Scolopendromorpha

These large centipedes live primarily in the tropics and sub-tropics, but several species occur in peridomestic habitats in temperate regions. There are about 100 species of Cryptops and 90 species worldwide in Scolopendra (Fig. i8.9d). These centipedes are distinguished by large bodies that consist of 25 segments, and by their enlarged terminal legs, which have large spines. They have large poison claws, and a history of biting people. They occur indoors and often find harborage in shoes or clothing. Numerous bites have been recorded from Hawaii and some of the Pacific Islands. There is some evidence that these centipedes have poison glands in their legs. In Nigeria, Scolopendra morsitans may inflict wounds by crawling over exposed skin. The large centipede, S. heros,irritates the surface of the skin when it crawls on the body. When alarmed, this centipede can make tiny incisions with its feet, and venom from the legs enters the punctures.

Many Scolopendra species are brightly colored. Arthrorhabdus formosus is common in the western Cape of South Africa. It is deep blue, with the head and last segment purplish red. S. morsitans is widespread throughout the African continent; it has ayellow body with dark-green cross bands; the head, antennae and last two segments are black, and the legs are bright

Scolopendromorpha
Figure 18.9 Arthropoda: Uropygi, Chilopoda, Diplopoda, Pseu-doscorpiones. (a) Mastigoproctus giganteus; (b) Scutigera coleoptrata; (c) Lithobius forficatus; (d) Scolopendra sp.; (e) Spirobolus marginatus; (f) Apochthonius moestus; (g) Microbisium confusum; (h) Chelifer cancroides.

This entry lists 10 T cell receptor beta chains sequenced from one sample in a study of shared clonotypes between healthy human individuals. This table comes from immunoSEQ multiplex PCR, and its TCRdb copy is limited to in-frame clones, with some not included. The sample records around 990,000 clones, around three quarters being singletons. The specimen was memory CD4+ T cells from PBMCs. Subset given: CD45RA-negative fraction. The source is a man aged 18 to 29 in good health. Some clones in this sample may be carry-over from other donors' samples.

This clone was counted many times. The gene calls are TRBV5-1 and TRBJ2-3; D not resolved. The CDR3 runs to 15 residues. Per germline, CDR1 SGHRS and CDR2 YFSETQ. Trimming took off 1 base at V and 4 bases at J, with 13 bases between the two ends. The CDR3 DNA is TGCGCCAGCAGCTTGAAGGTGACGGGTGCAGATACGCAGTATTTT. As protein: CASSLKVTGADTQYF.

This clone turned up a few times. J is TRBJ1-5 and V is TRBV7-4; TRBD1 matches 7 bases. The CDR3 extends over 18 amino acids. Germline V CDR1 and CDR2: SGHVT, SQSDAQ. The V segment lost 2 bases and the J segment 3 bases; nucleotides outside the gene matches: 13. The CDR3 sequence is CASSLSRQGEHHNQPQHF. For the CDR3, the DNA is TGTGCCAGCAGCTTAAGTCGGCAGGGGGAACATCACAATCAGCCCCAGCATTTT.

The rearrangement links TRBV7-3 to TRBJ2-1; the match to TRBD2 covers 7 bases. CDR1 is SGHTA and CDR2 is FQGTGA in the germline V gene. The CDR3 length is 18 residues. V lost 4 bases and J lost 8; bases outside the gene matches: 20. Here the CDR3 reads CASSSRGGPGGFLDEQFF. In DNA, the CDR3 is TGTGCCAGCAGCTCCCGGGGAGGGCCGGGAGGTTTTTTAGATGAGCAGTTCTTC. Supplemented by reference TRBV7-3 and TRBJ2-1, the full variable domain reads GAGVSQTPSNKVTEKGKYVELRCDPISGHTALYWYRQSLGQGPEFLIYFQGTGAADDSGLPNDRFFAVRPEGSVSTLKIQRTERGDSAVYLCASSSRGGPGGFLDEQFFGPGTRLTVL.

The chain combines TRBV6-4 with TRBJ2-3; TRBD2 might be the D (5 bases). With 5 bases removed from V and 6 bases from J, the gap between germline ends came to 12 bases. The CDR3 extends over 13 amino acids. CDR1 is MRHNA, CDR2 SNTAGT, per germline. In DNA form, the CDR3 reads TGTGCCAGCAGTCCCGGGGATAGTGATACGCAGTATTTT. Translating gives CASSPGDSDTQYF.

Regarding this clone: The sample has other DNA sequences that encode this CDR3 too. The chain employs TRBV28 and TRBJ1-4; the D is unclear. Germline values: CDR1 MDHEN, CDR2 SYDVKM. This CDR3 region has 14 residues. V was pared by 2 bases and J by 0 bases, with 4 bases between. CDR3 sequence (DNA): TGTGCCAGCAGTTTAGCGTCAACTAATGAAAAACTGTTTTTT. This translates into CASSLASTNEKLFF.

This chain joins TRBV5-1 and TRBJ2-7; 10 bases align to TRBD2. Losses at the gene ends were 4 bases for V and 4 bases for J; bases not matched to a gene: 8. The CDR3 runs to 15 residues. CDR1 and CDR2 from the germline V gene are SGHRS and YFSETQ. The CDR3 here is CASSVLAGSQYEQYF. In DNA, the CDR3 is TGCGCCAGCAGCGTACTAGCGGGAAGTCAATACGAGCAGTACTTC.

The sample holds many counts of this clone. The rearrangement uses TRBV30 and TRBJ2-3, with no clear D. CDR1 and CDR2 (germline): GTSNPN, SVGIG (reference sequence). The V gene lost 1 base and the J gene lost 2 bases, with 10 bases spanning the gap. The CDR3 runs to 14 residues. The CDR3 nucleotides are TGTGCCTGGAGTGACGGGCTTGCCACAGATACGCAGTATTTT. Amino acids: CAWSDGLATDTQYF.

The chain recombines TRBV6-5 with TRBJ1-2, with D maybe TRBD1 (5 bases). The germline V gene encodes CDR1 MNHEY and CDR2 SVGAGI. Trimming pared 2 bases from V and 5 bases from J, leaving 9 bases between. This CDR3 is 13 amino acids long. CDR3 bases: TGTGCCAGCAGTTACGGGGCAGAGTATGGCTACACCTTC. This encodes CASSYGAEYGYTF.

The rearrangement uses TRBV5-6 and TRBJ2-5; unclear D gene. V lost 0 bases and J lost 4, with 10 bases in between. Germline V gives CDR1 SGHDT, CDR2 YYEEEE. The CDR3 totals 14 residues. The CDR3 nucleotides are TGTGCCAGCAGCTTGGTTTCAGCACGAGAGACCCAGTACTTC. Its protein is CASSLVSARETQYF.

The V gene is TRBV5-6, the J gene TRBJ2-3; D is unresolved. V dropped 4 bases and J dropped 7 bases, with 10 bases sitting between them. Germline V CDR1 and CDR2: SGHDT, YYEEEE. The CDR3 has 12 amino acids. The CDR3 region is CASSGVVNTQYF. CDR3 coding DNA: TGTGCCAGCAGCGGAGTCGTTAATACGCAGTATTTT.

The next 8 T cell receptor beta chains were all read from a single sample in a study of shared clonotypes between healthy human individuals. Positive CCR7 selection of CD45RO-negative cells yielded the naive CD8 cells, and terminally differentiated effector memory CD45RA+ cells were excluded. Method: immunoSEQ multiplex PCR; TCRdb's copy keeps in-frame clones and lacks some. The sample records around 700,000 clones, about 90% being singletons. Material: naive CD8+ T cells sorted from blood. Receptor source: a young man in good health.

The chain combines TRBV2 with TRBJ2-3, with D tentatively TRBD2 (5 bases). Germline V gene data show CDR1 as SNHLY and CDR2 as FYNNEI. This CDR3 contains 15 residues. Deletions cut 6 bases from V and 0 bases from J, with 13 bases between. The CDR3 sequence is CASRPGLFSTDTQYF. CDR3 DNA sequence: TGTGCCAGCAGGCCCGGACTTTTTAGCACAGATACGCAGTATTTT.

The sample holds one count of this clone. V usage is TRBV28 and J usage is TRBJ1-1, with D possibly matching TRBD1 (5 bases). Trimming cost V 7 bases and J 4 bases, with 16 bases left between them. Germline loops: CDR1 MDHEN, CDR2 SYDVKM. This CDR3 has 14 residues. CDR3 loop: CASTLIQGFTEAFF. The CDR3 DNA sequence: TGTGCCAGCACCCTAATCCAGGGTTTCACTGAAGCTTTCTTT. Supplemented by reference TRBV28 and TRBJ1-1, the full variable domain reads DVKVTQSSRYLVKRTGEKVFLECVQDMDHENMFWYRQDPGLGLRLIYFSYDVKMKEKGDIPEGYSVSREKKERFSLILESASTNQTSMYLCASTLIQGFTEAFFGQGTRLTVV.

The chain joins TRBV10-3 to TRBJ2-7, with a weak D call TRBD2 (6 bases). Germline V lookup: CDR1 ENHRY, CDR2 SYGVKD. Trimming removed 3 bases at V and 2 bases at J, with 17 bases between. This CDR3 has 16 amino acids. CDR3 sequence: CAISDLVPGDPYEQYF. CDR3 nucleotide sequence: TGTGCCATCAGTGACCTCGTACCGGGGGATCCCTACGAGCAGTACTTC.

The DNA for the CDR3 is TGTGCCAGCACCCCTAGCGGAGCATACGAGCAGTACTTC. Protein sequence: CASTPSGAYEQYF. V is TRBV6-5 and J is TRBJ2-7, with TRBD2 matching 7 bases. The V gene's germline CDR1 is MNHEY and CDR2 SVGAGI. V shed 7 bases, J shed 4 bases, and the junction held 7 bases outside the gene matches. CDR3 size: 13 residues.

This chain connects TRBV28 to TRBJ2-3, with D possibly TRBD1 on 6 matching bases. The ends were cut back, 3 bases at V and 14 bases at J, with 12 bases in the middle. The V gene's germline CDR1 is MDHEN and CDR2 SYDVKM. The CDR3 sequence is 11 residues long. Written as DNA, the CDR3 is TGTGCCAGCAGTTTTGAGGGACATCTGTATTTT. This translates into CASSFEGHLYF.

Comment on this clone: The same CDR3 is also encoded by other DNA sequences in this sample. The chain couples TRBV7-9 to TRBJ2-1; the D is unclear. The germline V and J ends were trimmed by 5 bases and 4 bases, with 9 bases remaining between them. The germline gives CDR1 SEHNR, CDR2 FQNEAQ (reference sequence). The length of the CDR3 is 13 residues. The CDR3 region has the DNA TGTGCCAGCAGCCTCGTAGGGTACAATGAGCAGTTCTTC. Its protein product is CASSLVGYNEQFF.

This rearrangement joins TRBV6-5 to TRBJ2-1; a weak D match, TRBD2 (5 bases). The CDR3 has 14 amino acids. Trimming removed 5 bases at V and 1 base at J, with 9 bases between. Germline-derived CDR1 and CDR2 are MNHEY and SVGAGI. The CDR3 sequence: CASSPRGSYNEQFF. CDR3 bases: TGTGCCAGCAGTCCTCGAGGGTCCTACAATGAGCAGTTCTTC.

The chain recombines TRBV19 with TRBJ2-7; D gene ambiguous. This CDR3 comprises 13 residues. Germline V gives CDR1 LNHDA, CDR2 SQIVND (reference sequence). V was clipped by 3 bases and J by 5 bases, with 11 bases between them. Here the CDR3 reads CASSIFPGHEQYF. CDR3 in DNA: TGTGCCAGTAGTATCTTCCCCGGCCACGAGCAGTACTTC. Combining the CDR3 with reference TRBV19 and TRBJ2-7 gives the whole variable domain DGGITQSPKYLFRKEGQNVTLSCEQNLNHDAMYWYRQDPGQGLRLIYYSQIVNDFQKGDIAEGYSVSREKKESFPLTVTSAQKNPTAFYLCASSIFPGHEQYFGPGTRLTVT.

orange. One of the largest species in the world, S. gigantea, occurs in Columbia and islands off the coast of Venezuela. It is about 26 cm long and 1.2 cm diameter. S. obscura is about 18 cm long and occurs in Europe, sometimes in peridomestic habitats. Nearly all the large forms like Scolopendra and Ethmostigmus live in India, Malaysia, Africa, and the tropics ofSouth America.

Cryptops hortnesis Adults are about 18 mm long and 1 mm wide. The first tergite overlaps the cephalic plate. The distribution of this species is usually urban habitats in North America, from south-central New York and southeastern Michigan to the Florida Keys, the Gulf Coast, west to Texas. It has been collected in Hawaii. This centipede is a European species that has been introduced into North America. A closely related species, C. parisi, has been recorded from greenhouses in Newfoundland.

Australian giant centipede, Ethmostigmus subripes Adults are 15-25 cm long and reddish brown; the legs are light brown. Natural habitats include under moist leaf litter and in damp areas. The bite of this centipede is painful and produces a local swelling. It occurs in Australia.

Common eastern centipede Hemiscolopendra marginata